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Santikos Entertainment furloughs employees amid COVID-19 pandemic

‘It’s a hard decision we had to make... but we’re going to be okay after all of this.’

Photo from YouTube

SAN ANTONIO – Santikos Entertainment announced earlier this week that it will furlough its employees as COVID-19 continues to spread across the city of San Antonio and the nation.

Santikos theaters closed their doors on March 19 when the city’s mandatory closure of non-essential businesses went into effect. CEO Tim Handren said Frida that the company just doesn’t have the funds to continue the payroll, given that the closure will probably last a couple more months..

Handren announced the furlough in a YouTube video on Wednesday.

“It’s with a heavy heart that I have to tell you that we don’t have a way to keep you on the payroll right now," said CEO Tim Handren in the video. “You’re not fired. You still haven’t lost your job. We just can’t pay you for the next two and a half, three months or longer. That’s a huge drain on the company.”

Santikos employees were paid two weeks in advance, up to April 2, so that they would still have access to their company benefits through the end of April, according to Handren.

Handren said he hoped the company could apply for the payroll protection plan as part of the federal stimulus package offered in the CARES Act (Coronavirus Aid, Relief, and. Economic Security Act); however, businesses with more than 500 employees are not eligible, and Santikos employs more than 500 people.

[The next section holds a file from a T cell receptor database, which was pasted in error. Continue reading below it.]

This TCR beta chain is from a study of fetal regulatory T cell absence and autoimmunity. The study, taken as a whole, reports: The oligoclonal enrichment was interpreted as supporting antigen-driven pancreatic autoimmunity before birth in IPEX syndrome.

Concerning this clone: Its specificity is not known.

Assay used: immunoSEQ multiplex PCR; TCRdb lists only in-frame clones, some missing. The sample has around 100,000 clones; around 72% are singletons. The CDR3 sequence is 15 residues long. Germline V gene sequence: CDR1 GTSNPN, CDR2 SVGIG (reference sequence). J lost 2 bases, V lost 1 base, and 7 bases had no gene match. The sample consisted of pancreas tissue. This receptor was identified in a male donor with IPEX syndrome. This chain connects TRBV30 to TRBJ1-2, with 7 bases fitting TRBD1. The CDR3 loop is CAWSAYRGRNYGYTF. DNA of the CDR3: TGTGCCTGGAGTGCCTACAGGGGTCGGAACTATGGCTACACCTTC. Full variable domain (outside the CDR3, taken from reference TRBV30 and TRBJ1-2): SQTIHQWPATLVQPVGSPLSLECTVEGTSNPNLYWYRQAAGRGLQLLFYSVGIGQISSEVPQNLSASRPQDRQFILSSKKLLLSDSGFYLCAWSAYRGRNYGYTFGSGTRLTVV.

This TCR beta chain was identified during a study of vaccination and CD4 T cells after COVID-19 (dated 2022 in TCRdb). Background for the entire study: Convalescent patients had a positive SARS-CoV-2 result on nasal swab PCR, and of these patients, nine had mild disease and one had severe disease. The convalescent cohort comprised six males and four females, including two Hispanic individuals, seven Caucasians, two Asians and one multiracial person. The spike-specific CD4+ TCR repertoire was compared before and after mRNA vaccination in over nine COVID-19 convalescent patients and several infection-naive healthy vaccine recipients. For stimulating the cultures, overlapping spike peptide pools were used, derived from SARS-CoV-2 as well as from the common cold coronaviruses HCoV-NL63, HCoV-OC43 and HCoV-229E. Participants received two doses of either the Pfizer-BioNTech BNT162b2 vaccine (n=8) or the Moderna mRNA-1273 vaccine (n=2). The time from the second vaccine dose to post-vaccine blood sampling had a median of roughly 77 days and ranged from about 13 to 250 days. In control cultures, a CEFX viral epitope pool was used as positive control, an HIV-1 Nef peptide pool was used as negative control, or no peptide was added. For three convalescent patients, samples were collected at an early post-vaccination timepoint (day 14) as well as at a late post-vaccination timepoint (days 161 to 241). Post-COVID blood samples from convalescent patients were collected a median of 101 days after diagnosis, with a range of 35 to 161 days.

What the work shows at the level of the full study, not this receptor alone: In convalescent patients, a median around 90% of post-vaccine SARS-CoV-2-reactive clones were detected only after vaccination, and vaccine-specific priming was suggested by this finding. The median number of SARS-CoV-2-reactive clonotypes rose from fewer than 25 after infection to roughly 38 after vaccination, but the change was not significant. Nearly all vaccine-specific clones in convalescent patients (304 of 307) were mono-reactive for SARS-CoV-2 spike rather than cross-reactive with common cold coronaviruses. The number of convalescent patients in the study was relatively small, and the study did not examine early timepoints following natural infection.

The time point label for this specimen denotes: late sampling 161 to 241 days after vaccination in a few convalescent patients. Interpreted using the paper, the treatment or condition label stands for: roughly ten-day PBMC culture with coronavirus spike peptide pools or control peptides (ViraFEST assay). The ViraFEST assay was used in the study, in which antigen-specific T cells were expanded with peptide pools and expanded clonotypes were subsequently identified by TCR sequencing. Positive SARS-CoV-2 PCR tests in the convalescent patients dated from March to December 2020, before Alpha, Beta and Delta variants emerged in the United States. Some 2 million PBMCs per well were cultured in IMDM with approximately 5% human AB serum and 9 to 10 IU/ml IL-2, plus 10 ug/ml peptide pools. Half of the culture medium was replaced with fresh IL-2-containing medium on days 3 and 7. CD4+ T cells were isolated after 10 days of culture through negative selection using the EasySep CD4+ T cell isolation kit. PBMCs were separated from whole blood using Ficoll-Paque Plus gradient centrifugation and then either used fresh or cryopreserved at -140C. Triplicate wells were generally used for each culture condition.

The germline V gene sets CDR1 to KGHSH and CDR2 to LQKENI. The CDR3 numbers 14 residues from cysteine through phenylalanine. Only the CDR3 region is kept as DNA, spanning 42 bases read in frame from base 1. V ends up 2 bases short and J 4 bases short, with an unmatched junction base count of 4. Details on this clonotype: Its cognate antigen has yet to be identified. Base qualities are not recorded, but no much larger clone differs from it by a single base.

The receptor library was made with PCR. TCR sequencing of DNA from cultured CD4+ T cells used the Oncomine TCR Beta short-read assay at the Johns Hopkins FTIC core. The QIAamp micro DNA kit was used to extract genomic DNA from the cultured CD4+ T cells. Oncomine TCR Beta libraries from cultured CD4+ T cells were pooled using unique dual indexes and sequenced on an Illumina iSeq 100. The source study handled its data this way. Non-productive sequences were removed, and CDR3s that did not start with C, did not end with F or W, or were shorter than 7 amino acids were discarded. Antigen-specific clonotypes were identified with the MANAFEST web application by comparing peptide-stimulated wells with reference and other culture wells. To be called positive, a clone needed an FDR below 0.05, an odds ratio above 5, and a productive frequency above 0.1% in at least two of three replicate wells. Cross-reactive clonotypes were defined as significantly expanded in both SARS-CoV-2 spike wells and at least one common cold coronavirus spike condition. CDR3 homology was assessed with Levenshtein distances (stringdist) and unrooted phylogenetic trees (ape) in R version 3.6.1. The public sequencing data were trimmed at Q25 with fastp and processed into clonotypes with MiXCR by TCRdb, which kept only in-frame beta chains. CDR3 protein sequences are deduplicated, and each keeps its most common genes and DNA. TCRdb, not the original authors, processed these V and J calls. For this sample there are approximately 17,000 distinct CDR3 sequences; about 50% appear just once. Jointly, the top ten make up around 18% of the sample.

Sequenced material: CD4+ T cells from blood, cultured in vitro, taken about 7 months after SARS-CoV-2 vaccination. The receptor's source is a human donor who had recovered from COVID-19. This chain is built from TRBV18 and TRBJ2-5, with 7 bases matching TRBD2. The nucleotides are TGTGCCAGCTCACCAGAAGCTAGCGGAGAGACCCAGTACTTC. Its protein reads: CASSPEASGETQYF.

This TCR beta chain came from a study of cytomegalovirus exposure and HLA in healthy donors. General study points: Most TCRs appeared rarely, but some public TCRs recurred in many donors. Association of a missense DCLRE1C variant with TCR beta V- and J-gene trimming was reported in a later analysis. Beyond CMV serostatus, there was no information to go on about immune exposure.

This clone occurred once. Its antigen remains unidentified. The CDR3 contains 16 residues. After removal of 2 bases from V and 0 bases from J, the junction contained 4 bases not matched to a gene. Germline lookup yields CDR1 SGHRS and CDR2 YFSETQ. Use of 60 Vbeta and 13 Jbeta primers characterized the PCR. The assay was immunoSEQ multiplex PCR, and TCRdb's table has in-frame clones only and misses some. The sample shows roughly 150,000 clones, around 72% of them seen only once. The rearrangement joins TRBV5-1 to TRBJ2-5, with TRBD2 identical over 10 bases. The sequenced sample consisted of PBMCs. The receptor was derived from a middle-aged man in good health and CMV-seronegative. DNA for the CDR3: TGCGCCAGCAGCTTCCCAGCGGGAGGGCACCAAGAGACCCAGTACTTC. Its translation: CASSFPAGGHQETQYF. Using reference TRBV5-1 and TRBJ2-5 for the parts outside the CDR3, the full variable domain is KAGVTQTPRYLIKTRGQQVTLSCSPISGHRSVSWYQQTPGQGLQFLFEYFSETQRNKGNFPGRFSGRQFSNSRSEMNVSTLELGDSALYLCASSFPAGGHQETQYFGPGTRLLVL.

Handren, who also serves as the mayor of Boerne, also announced during the video that he would also not be taking any pay right now.

“You are on furlough, but so am I. I’m also not going to be taking any pay during this period of time,” Handren said. “I figure, if that’s what I have to do to you all then that’s what I have to do."

The company anticipates to reopen theaters by mid to late June and Handren said he hopes by early July, business should be back to normal. However, this could change pending on the spreading of COVID-19.

“It’s a hard decision we had to make, but we’re going to be okay after all of this. We’re all going to be okay," Handren said.

COVID-19, the respiratory disease caused by the new virus, stands for coronavirus disease 2019. The disease first appeared in late 2019 in Wuhan, China, but spread around the world in early 2020, causing the World Health Organization to declare a pandemic in March.

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